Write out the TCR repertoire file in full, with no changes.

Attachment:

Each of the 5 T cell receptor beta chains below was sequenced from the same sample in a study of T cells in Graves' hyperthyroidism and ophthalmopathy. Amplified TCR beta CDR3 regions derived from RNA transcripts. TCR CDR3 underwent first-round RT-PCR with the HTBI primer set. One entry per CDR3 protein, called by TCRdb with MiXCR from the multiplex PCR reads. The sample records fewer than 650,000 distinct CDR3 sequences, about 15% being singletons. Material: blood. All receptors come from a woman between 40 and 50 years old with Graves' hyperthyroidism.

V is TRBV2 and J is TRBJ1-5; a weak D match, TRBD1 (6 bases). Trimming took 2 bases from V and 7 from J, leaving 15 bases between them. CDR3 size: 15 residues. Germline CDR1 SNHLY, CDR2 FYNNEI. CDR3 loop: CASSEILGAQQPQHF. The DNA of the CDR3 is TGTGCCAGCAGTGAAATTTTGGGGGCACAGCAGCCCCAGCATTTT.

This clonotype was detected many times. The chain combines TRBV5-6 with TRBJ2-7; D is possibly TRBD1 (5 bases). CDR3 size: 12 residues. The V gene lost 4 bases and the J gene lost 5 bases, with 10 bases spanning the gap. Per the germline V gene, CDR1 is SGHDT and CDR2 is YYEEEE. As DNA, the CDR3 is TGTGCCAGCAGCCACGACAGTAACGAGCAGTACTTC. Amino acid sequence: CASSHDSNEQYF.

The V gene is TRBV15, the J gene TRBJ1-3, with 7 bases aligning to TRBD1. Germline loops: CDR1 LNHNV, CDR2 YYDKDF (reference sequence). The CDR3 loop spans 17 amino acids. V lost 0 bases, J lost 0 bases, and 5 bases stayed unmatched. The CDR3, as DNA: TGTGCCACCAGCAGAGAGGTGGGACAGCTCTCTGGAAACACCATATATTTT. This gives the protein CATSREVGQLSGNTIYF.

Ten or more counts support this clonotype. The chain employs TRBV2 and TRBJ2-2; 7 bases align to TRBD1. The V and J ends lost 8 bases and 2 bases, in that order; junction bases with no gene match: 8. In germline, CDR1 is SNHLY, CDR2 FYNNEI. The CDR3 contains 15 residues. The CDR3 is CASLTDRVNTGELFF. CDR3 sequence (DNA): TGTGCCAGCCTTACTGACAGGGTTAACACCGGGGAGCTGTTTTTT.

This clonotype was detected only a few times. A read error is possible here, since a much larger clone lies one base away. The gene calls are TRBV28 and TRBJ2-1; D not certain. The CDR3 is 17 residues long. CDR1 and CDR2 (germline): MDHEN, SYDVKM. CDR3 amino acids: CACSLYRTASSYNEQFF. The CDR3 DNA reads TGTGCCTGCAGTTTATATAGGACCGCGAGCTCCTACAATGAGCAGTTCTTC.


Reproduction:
Each of the 5 T cell receptor beta chains below was sequenced from the same sample in a study of T cells in Graves' hyperthyroidism and ophthalmopathy. Amplified TCR beta CDR3 regions derived from RNA transcripts. TCR CDR3 underwent first-round RT-PCR with the HTBI primer set. One entry per CDR3 protein, called by TCRdb with MiXCR from the multiplex PCR reads. The sample records fewer than 650,000 distinct CDR3 sequences, about 15% being singletons. Material: blood. All receptors come from a woman between 40 and 50 years old with Graves' hyperthyroidism.

V is TRBV2 and J is TRBJ1-5; a weak D match, TRBD1 (6 bases). Trimming took 2 bases from V and 7 from J, leaving 15 bases between them. CDR3 size: 15 residues. Germline CDR1 SNHLY, CDR2 FYNNEI. CDR3 loop: CASSEILGAQQPQHF. The DNA of the CDR3 is TGTGCCAGCAGTGAAATTTTGGGGGCACAGCAGCCCCAGCATTTT.

This clonotype was detected many times. The chain combines TRBV5-6 with TRBJ2-7; D is possibly TRBD1 (5 bases). CDR3 size: 12 residues. The V gene lost 4 bases and the J gene lost 5 bases, with 10 bases spanning the gap. Per the germline V gene, CDR1 is SGHDT and CDR2 is YYEEEE. As DNA, the CDR3 is TGTGCCAGCAGCCACGACAGTAACGAGCAGTACTTC. Amino acid sequence: CASSHDSNEQYF.

The V gene is TRBV15, the J gene TRBJ1-3, with 7 bases aligning to TRBD1. Germline loops: CDR1 LNHNV, CDR2 YYDKDF (reference sequence). The CDR3 loop spans 17 amino acids. V lost 0 bases, J lost 0 bases, and 5 bases stayed unmatched. The CDR3, as DNA: TGTGCCACCAGCAGAGAGGTGGGACAGCTCTCTGGAAACACCATATATTTT. This gives the protein CATSREVGQLSGNTIYF.

Ten or more counts support this clonotype. The chain employs TRBV2 and TRBJ2-2; 7 bases align to TRBD1. The V and J ends lost 8 bases and 2 bases, in that order; junction bases with no gene match: 8. In germline, CDR1 is SNHLY, CDR2 FYNNEI. The CDR3 contains 15 residues. The CDR3 is CASLTDRVNTGELFF. CDR3 sequence (DNA): TGTGCCAGCCTTACTGACAGGGTTAACACCGGGGAGCTGTTTTTT.

This clonotype was detected only a few times. A read error is possible here, since a much larger clone lies one base away. The gene calls are TRBV28 and TRBJ2-1; D not certain. The CDR3 is 17 residues long. CDR1 and CDR2 (germline): MDHEN, SYDVKM. CDR3 amino acids: CACSLYRTASSYNEQFF. The CDR3 DNA reads TGTGCCTGCAGTTTATATAGGACCGCGAGCTCCTACAATGAGCAGTTCTTC.